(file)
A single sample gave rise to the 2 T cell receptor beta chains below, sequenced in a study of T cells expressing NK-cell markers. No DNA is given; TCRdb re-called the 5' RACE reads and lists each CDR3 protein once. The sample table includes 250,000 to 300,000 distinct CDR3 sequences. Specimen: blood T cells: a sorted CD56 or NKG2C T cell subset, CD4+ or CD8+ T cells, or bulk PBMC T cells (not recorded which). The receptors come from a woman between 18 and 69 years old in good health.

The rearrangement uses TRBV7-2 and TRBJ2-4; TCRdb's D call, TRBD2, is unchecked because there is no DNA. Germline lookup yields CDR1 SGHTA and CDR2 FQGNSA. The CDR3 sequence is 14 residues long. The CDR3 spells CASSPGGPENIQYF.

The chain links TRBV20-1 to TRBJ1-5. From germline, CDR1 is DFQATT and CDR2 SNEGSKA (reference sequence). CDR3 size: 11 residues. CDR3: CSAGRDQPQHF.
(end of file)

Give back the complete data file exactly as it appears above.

A single sample gave rise to the 2 T cell receptor beta chains below, sequenced in a study of T cells expressing NK-cell markers. No DNA is given; TCRdb re-called the 5' RACE reads and lists each CDR3 protein once. The sample table includes 250,000 to 300,000 distinct CDR3 sequences. Specimen: blood T cells: a sorted CD56 or NKG2C T cell subset, CD4+ or CD8+ T cells, or bulk PBMC T cells (not recorded which). The receptors come from a woman between 18 and 69 years old in good health.

The rearrangement uses TRBV7-2 and TRBJ2-4; TCRdb's D call, TRBD2, is unchecked because there is no DNA. Germline lookup yields CDR1 SGHTA and CDR2 FQGNSA. The CDR3 sequence is 14 residues long. The CDR3 spells CASSPGGPENIQYF.

The chain links TRBV20-1 to TRBJ1-5. From germline, CDR1 is DFQATT and CDR2 SNEGSKA (reference sequence). CDR3 size: 11 residues. CDR3: CSAGRDQPQHF.